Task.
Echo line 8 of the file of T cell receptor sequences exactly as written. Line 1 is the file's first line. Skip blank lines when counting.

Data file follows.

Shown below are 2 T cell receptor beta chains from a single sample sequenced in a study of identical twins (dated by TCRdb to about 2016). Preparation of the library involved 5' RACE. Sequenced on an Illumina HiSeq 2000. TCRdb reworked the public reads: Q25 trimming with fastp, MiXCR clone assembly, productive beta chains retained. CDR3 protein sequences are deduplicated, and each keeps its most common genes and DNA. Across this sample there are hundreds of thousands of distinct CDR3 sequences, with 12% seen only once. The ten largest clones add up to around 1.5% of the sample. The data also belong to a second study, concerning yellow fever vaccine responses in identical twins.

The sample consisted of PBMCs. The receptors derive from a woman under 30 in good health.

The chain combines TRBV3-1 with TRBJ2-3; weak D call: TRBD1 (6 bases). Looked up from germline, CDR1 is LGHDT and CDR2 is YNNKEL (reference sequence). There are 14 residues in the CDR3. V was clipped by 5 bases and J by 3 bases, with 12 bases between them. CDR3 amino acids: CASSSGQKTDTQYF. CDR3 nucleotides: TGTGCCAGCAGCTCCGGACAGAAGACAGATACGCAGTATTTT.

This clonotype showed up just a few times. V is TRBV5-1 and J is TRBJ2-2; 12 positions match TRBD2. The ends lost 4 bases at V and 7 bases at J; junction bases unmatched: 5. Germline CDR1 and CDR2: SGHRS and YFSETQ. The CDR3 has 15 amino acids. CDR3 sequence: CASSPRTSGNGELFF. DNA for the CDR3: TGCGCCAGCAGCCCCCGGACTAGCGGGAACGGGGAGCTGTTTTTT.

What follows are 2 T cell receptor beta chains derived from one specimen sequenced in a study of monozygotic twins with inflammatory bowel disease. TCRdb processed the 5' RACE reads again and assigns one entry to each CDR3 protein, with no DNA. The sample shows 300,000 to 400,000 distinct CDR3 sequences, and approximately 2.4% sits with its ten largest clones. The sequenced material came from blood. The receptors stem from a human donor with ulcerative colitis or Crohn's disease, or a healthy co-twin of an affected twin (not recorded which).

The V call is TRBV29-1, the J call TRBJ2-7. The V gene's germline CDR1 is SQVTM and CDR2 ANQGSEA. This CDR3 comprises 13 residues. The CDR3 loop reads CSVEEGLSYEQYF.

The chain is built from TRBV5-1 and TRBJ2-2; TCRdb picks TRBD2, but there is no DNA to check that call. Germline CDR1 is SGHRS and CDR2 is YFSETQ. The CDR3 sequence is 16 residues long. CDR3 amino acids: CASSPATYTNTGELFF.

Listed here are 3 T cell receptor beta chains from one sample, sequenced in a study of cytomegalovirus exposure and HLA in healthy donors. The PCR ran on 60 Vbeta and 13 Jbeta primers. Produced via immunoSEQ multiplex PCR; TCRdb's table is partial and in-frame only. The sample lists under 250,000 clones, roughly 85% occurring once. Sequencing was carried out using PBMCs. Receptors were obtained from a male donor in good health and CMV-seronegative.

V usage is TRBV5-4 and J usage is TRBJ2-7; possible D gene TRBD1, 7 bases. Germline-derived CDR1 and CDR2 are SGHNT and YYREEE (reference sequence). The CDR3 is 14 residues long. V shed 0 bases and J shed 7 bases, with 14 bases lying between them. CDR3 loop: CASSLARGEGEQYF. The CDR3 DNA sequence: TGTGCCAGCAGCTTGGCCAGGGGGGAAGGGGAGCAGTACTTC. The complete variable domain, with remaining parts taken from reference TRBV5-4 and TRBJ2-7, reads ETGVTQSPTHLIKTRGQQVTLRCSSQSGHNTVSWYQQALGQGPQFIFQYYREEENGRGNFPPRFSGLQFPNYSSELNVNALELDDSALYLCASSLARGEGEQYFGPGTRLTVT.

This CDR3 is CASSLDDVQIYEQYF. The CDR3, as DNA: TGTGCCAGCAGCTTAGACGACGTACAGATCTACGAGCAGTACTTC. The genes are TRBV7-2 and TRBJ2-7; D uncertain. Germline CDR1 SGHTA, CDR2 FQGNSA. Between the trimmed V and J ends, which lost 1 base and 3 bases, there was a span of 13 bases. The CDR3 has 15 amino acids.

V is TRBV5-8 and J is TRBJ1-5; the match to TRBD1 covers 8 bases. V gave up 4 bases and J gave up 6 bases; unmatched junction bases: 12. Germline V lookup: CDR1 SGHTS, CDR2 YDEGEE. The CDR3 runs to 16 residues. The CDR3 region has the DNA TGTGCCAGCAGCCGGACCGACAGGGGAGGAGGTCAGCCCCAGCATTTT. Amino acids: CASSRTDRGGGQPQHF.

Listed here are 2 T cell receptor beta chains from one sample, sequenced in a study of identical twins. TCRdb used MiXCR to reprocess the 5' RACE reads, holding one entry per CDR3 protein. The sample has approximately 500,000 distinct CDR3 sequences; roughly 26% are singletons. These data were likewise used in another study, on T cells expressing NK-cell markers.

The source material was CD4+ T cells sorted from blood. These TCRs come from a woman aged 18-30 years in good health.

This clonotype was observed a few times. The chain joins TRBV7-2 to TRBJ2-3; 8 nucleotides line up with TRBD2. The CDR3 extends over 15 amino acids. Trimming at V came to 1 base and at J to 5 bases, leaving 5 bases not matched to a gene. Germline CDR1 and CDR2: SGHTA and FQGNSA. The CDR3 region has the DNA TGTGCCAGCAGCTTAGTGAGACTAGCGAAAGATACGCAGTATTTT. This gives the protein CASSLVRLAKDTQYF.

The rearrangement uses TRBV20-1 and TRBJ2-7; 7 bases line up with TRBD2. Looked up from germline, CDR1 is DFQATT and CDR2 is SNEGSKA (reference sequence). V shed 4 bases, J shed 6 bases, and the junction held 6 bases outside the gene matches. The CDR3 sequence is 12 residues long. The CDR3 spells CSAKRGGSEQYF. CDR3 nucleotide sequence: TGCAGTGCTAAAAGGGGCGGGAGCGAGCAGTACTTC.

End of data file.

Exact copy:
Listed here are 3 T cell receptor beta chains from one sample, sequenced in a study of cytomegalovirus exposure and HLA in healthy donors. The PCR ran on 60 Vbeta and 13 Jbeta primers. Produced via immunoSEQ multiplex PCR; TCRdb's table is partial and in-frame only. The sample lists under 250,000 clones, roughly 85% occurring once. Sequencing was carried out using PBMCs. Receptors were obtained from a male donor in good health and CMV-seronegative.